Proposes a strategy of pressure to force the U.S. to support territory's integration.
By Rafael R. Díaz Torres
Puerto Rico Daily Sun
The saga of political status plebiscites continues as the majority New Progressive Party plans on organizing a fourth chapter — with the hope of finally solving the perennial problem of the relationship between the island and the United States. An old actor and former governor, who led two of the first three of these electoral events, has some advice for Gov. (Luis) Fortuño and other NPP party colleagues who insist on the value of local plebiscites as important instruments for the solution the issue of status.
For former Gov. Pedro Rosselló, learning from past plebiscites is necessary if the Puerto Rico government wants to succeed in its effort to request political change from the U.S. Congress. The first three plebiscites were held in 1967, 1993 and 1998.
“We have had three plebiscites and from them we can learn that it should not be the political party in power [to be] the entity in charge of defining the status options for the electoral event,” said Rosselló in press conference held Tuesday after the inauguration of the library-museum built in his honor at the University of Turabo campus in Gurabo. “It was a mistake because of the disconnect that can exist between what is on the paper and what is available.”
His comments made reference to the fact that any proposal to change the type of political relationship with the United States needs to have the consent of that country’s Congress. The U.S. legislative branch controls the island’s political sovereignty after Spain ceded Puerto Rico to the United States after the Spanish-American War in 1898.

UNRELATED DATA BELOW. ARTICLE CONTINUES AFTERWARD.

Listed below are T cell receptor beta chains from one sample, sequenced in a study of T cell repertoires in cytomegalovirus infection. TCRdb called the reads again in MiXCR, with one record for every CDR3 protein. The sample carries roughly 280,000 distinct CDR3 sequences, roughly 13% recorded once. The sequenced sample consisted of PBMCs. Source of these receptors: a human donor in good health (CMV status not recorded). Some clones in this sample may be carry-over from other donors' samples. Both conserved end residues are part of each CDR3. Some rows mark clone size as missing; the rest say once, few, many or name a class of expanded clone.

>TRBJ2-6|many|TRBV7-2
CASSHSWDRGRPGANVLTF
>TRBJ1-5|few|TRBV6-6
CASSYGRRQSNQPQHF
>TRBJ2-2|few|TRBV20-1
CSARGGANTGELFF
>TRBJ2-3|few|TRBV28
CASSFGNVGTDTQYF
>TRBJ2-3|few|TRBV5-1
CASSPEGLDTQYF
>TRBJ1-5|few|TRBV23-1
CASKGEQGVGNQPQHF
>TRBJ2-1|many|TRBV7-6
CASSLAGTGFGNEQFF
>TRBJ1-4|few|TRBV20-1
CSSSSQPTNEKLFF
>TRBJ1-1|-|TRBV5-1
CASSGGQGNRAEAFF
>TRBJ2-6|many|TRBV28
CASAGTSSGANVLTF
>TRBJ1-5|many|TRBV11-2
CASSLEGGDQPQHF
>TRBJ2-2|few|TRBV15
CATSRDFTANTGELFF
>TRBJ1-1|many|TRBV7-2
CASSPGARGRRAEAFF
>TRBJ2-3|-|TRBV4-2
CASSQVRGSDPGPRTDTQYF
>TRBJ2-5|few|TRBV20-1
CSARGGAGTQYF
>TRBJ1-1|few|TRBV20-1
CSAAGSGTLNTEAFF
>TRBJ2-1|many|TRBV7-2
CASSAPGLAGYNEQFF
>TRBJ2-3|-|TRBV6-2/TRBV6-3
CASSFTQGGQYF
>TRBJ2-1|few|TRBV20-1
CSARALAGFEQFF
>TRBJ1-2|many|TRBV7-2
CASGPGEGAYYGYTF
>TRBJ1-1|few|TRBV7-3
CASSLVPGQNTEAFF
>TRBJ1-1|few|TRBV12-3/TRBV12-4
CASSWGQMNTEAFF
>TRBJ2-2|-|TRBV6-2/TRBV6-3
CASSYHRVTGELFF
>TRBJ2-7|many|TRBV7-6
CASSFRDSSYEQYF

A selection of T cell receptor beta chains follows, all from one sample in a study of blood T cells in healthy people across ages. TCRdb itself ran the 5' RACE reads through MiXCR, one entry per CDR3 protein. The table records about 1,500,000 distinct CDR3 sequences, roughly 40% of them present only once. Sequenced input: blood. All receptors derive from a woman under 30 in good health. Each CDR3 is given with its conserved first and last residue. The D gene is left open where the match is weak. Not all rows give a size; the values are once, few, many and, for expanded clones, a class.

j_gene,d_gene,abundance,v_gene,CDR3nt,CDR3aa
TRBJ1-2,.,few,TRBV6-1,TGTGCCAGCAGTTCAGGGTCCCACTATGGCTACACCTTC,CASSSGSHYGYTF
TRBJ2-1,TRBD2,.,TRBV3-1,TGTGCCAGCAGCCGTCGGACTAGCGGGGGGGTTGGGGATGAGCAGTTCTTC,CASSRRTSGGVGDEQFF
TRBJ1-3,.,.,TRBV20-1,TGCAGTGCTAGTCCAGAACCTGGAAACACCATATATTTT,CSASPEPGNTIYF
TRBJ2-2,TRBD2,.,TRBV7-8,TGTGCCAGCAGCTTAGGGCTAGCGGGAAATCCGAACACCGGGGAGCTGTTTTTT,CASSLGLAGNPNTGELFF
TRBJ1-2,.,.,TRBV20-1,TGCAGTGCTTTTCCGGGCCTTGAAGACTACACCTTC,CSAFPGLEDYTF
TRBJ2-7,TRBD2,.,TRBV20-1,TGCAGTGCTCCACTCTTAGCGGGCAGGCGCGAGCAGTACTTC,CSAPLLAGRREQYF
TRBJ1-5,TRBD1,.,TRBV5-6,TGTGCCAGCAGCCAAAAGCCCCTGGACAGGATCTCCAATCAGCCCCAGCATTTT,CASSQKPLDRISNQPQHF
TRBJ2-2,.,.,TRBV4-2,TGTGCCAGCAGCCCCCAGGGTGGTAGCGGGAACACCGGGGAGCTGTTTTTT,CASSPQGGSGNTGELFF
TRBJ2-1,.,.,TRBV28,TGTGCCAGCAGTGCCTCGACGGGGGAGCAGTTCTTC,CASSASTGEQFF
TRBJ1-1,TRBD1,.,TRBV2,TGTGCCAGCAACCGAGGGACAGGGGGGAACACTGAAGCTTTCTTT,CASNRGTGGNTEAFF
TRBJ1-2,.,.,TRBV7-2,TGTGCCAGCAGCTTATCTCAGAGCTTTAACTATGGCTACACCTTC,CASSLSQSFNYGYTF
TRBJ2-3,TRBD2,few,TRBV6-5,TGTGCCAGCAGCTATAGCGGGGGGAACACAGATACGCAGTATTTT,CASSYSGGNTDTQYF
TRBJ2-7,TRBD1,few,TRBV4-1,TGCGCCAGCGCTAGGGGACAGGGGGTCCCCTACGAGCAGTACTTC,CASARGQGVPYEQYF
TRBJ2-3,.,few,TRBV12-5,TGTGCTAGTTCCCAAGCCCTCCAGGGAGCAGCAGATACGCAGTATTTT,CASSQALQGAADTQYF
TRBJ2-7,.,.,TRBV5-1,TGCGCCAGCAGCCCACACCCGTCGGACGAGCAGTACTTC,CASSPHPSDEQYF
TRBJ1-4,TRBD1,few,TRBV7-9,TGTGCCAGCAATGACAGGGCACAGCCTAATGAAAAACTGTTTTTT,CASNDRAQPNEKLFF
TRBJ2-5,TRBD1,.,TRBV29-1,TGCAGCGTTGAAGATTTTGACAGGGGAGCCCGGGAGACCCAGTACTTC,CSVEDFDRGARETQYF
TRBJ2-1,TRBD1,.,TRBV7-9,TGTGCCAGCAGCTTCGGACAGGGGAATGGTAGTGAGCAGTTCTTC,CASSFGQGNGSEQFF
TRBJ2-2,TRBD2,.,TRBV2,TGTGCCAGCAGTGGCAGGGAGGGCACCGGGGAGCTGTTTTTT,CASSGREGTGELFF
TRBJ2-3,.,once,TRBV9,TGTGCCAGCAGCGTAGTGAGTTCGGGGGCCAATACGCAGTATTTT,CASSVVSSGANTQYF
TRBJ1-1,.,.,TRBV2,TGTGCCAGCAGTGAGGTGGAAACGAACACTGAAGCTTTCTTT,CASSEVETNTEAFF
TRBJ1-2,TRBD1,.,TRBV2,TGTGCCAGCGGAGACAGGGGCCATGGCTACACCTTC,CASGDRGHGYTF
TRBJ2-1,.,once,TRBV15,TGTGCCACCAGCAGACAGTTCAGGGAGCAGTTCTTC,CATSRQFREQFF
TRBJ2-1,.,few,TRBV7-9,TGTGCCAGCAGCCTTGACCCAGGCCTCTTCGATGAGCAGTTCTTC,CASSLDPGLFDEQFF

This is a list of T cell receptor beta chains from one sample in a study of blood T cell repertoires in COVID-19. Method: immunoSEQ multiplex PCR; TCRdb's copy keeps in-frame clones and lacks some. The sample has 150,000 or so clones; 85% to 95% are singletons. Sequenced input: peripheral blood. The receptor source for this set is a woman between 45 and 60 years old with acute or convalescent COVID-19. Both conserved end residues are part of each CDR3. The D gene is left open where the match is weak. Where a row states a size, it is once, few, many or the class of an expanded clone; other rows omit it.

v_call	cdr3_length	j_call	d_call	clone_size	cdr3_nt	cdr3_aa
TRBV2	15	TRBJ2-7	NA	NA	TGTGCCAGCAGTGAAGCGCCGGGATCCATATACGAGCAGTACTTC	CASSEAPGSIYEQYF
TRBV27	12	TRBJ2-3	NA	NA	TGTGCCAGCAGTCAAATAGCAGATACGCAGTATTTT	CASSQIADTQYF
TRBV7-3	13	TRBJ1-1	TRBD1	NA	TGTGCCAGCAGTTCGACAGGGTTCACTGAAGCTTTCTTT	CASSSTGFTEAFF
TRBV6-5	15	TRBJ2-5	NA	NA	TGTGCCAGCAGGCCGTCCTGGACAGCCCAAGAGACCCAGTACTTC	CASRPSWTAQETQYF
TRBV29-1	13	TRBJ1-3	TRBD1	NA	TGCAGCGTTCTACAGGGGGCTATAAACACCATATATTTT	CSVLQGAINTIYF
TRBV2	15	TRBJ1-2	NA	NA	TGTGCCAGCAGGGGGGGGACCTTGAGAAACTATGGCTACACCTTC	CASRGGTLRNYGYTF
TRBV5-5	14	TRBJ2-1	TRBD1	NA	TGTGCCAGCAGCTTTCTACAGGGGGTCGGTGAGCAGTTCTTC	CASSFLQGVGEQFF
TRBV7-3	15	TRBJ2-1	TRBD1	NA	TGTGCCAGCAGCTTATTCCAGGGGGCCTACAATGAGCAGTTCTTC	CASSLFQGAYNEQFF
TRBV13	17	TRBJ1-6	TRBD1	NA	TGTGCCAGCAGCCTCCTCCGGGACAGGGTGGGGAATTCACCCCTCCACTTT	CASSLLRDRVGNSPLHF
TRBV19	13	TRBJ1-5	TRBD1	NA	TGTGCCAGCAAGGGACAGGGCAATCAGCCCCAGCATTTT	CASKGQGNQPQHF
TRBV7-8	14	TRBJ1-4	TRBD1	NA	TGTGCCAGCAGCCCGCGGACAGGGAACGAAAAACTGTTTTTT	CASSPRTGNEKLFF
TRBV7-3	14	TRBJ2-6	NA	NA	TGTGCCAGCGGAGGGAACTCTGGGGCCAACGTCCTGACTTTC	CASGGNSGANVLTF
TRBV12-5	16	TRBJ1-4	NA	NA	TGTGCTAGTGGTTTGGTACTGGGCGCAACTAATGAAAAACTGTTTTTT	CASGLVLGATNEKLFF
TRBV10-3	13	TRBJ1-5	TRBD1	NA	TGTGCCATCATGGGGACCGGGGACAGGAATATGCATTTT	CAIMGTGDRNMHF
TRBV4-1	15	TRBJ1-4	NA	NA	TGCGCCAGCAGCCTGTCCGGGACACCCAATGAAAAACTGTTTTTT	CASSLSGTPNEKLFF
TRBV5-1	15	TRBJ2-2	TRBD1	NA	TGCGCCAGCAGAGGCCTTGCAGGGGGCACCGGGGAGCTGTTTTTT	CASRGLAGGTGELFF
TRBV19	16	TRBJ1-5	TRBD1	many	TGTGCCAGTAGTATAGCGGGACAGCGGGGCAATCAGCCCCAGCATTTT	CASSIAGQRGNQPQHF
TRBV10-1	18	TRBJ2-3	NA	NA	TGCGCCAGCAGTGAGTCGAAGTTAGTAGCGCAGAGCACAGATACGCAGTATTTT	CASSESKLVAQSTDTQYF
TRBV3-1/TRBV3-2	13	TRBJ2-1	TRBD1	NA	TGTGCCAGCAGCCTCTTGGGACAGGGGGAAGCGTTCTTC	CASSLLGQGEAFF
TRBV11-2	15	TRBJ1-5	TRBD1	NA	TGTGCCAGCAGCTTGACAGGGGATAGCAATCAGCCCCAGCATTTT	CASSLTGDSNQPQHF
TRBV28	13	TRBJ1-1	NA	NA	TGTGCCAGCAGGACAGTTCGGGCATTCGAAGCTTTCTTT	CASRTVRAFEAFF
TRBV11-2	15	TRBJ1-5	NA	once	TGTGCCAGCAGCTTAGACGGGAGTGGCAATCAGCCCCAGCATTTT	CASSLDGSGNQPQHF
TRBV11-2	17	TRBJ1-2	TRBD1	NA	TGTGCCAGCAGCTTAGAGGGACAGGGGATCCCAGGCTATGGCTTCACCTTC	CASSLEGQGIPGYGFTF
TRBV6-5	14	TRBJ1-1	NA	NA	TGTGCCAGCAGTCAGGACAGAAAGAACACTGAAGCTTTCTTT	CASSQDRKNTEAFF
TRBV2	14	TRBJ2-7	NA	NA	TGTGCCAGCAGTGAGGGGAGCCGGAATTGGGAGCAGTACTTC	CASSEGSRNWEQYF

“We need to search for areas where we can relegate the more immediate issues (on the island) and just focus on the important political status issue,” said the former governor.
Rosselló also argued that political parties should not be the only organizations leading campaigns during plebiscites. He proposed the creation of a “critical mass” capable of forcing action and bring the political change needed to solve the political status problem in Puerto Rico.
The NPP former leader, who governed the island from 1993 until 2000, said that plebiscites are not the only instruments available to solve the political status problem. He made reference to the Tennessee Plan as a possible path to petition statehood to the U.S. Congress. Such a move, which was used by Tennessee and Alaska to gain admission into the American union, is based on the idea of cornering the federal legislative branch by electing members to Congress and fulfilling other political responsibilities essential to states.
According to that logic, Congress would eventually have no other option, except to admit the new member as a state.